mental health

12th Kentucky city adopts LGBTQ+ Fairness Ordinance!

DAYTON — With a unanimous vote of 5-0 tonight, the Northern Kentucky town of Dayton, population 5,338, became the twelfth city in the Commonwealth with a Fairness Ordinance prohibiting LGBTQ discrimination in employment, housing, and public accommodations.

“Dayton is extremely excited to be able to join the other eleven cities, out of 419 in the Commonwealth, to continue to be the welcoming community we know and love,” said Dayton Mayor Ben Baker upon the ordinance’s passage. “If any other river cities need help in embracing the Fairness Ordinance, please reach out. We urge our state leaders to adopt these protections—in Kentucky, y’all means all.”

Dayton City Councilman Joe Neary added, “I genuinely hope this carries up to the state level so cities don’t have to deal by this city by city. I can’t believe we’ll only be the twelfth in the Commonwealth.”

“We expect Dayton will be the first in a series of Northern Kentucky cities to adopt Fairness Ordinances,” shared Northern Kentucky Fairness leader Bonnie Meyer, who also helps run the Northern Kentucky Pride Festival. “We were proud to see Covington challenge its peer cities to follow their lead on LGBTQ rights.”

Eleven other Kentucky cities have adopted local Fairness Ordinances, covering just over a quarter of the state’s population—Louisville (1999), Lexington (1999), Covington (2003), Vicco (2013), Frankfort (2013), Morehead (2013), Danville (2014), Midway (2015), Paducah (2018), Maysville (2018), and Henderson (2019). 2020 will mark the 20th anniversary of the introduction of a Statewide Fairness Law, which has only ever received two informational hearings in the Kentucky General Assembly. This year, nearly a quarter of state legislators co-sponsored the measure.

wallflower or a firework

Anya Lee

Q: What does the word queer mean to you? How do you identify?

 A: Queer means on the fringe to me. Anything that isn’t white and straight. I identify as a queer woman and trans femme. 

Q:Why? Or why don’t you identify as anything at all?

A: I’ve done the whole “wow being a boy fucking sucks i don’t like this at all” thing my entire life, since I was maybe 3. Why not is the better question at this point. It was really a do or die kind of thing, although I still want to die. 

Q: Where are you originally from and explain how was it growing up/living in Kentucky?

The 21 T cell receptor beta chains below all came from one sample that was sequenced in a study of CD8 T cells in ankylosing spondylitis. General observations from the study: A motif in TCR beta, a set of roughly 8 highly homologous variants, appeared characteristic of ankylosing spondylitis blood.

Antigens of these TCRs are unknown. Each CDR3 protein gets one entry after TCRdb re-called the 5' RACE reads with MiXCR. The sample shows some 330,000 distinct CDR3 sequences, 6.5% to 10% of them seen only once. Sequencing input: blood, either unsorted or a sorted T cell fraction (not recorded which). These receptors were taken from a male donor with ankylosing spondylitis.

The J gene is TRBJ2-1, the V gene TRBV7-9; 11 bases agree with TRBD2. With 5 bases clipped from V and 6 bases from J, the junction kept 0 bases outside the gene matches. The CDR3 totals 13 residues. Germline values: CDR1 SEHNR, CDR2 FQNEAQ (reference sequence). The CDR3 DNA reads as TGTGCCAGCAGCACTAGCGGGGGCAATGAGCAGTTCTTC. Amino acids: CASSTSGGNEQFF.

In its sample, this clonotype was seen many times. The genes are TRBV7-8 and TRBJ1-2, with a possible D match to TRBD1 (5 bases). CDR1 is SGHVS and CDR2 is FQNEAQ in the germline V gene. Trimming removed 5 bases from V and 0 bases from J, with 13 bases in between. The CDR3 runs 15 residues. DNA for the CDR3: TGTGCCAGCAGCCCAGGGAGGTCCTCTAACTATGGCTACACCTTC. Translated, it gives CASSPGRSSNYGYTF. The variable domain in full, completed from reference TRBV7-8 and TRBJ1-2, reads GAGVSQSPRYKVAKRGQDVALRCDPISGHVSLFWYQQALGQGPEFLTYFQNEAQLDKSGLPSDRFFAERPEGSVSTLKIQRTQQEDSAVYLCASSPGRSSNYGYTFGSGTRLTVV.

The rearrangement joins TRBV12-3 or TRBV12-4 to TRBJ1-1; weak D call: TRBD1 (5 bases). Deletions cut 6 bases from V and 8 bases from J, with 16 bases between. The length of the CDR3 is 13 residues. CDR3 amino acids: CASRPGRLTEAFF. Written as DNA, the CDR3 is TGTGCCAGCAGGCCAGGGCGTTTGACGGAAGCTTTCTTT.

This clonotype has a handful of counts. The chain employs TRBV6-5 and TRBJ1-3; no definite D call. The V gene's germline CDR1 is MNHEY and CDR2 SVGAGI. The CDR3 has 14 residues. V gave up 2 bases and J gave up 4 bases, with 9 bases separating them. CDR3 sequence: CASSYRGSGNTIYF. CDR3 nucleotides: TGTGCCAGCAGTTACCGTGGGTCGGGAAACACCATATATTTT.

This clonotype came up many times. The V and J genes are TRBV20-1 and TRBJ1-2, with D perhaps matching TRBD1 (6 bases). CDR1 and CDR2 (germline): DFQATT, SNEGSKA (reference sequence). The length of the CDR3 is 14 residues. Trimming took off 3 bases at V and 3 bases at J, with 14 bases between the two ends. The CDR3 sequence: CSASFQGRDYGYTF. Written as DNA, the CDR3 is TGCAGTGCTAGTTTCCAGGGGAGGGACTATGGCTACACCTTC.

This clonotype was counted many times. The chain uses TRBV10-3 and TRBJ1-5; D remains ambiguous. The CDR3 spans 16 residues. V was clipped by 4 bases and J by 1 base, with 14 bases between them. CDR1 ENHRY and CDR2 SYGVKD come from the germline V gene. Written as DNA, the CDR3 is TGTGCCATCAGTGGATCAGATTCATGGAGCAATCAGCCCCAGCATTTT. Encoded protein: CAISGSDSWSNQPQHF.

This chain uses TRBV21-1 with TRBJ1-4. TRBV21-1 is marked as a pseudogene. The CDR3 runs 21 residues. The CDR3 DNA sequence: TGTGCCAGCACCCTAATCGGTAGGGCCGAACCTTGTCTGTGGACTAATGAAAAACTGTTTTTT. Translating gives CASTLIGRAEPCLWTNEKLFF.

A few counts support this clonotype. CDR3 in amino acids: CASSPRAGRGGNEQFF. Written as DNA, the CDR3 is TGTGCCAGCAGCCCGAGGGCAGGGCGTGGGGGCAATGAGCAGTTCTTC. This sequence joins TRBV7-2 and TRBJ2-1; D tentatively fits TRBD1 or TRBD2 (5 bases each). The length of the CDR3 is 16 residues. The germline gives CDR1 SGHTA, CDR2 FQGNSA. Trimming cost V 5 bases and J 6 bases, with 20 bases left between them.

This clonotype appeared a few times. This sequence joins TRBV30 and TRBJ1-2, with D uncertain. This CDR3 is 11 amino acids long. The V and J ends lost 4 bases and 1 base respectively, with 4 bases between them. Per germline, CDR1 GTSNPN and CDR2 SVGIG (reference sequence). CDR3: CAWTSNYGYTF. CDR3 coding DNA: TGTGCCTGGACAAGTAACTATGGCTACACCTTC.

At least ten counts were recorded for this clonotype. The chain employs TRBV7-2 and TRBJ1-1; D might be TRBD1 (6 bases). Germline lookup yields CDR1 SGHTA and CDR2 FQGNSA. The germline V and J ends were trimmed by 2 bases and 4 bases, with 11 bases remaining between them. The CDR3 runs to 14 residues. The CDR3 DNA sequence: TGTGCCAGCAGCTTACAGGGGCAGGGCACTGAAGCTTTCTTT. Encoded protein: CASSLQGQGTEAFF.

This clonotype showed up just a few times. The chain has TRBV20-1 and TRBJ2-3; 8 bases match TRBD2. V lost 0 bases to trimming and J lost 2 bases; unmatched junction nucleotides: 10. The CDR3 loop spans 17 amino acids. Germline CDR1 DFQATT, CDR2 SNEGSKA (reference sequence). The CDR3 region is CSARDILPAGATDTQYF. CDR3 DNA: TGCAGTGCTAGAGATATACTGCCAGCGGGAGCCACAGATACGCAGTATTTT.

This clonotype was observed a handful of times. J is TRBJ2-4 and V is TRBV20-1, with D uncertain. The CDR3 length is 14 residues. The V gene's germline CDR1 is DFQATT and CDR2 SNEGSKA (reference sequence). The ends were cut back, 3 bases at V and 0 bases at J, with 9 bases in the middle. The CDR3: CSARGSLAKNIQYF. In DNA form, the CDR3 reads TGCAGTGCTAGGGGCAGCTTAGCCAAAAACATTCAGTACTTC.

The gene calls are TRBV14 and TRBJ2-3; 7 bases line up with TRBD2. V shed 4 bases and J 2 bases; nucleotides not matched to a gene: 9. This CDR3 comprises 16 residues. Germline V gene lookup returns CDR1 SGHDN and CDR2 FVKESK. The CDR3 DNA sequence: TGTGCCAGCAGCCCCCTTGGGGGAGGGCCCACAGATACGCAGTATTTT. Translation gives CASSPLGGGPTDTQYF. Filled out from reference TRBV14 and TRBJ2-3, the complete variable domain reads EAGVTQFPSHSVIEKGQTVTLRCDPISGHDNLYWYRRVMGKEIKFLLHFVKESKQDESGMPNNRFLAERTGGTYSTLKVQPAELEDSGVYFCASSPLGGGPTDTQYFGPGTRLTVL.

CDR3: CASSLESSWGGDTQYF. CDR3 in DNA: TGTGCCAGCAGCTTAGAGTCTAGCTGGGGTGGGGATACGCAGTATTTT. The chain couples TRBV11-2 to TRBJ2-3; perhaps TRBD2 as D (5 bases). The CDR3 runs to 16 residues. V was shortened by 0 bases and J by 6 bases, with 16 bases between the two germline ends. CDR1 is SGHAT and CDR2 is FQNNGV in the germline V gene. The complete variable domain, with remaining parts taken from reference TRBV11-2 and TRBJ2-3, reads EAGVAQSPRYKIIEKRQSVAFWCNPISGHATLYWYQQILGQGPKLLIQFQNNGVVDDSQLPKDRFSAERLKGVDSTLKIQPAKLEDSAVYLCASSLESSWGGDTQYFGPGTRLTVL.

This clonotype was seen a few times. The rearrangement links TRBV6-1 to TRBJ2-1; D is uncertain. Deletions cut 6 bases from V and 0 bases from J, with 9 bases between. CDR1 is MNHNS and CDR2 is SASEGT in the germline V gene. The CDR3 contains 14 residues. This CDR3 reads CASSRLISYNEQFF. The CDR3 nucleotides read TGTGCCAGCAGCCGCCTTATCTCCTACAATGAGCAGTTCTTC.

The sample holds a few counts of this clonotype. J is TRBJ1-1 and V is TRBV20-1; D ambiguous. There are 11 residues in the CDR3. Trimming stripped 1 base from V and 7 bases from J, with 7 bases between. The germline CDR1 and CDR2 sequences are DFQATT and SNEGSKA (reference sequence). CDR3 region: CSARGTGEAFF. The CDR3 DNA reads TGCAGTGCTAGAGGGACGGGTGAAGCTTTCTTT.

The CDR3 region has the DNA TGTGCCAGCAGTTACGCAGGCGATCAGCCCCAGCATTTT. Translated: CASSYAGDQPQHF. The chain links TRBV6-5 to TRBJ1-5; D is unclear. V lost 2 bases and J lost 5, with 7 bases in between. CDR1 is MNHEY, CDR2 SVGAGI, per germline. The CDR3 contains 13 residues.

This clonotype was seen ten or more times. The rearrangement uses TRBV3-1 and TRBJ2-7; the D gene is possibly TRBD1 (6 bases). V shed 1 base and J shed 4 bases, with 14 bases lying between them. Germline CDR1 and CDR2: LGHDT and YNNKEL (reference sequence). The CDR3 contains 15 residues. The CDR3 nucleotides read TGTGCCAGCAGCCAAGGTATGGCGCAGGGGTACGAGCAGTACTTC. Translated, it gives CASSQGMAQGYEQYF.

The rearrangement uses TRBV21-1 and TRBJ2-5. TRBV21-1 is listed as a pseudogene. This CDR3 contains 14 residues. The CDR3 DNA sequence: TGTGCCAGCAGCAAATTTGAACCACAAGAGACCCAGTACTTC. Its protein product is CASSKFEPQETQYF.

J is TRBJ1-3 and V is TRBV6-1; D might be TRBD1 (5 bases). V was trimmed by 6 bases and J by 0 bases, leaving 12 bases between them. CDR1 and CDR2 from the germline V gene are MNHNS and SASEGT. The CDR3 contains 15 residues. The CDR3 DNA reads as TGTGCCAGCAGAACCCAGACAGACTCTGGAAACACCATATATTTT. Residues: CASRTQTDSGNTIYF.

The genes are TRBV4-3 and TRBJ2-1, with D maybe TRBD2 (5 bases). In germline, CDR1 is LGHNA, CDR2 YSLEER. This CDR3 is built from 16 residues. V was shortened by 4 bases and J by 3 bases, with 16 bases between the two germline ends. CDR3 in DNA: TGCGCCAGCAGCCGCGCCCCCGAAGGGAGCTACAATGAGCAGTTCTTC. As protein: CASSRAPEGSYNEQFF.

A: My mom is from Louisville but was raised in Los Angeles. We lived around there, San Fransisco, Pasadena, and Fresno until she needed to jump ship from the state after some bad relationships, and decided to run back home to Louisville to her mom. It was a big ole mistake and i’m eternally bitter. Growing up in Kentucky was honestly kind of miserable, kind of not. I’ve always socially acclimated well — either as a wallflower or a firework. As a kid, I hid my trans identity and hid amongst all the mean girls, and then when I came out people became more interesting. The hardest thing has been dating. Everybody wants to fuck me, but nobody is interested in being identified as queer with me. 

Q: What would you say to any person struggling to come into their own identity?

A: Just do it. Honestly, you aren’t living till you’re living as yourself. I lived a half ass, half dead live for so long. I’m so happy my depression and dread comes from other people instead of myself. 

Q: How does your own identity run how you carry yourself? Or does it?

A: It made me more defensive and confident. I try not to give people room to tear me down, because people who are insecure with themselves love doing that. At least, outwardly, I try not to, but once someone gets close enough, all bets are off. I’ve been living my life in pieces for a while, but I try to make sure people don’t know at a glance. Being fake confident lead me to get a lot of compliments since so many people aren’t living as themselves, it seems impressive. So, I guess I became impressive? I’m really not.

Q: What issues do you see in the queer community?

A: Lack of intersectionality. So many people don’t realize we’re only as strong as our weakest links, and there are so many factors that come into that. We need to broaden ourselves as a community because people who aren’t queer aren’t going to accept us. It’s just tragic to see scape goats scape goat someone else. like, get real? you aren’t one of them no matter how hard you try. Enrich yourself and your people. 

Q: Do you feel excluded from the “mainstream” queer community? Why or why not?

A: Since i’m a fairly passing transwoman, I guess I am the mainsteam. People find me acceptable because they like how i look. I’m the token more often than not. I’ve heard a lot of people who compliment me scoff at other transwomen or gender-variant people and it’s kind of annoying what people say in confidence. 

Q: Where do you feel “at your best” (safe, happy, fabulous, comfortable, etc)

A: At home with my boyfriend used to make me feel safe and best sometimes, but since I had a really messy break up, I feel best in the office. I’ve really been focusing on working and making money. Everything else is kind of painful for me, especially at home. I rearranged my entire apartment but it still feels like shit. Don’t let other people into your safe spaces if you aren’t sure about their permanence. 

Q: Who influenced the life you live now?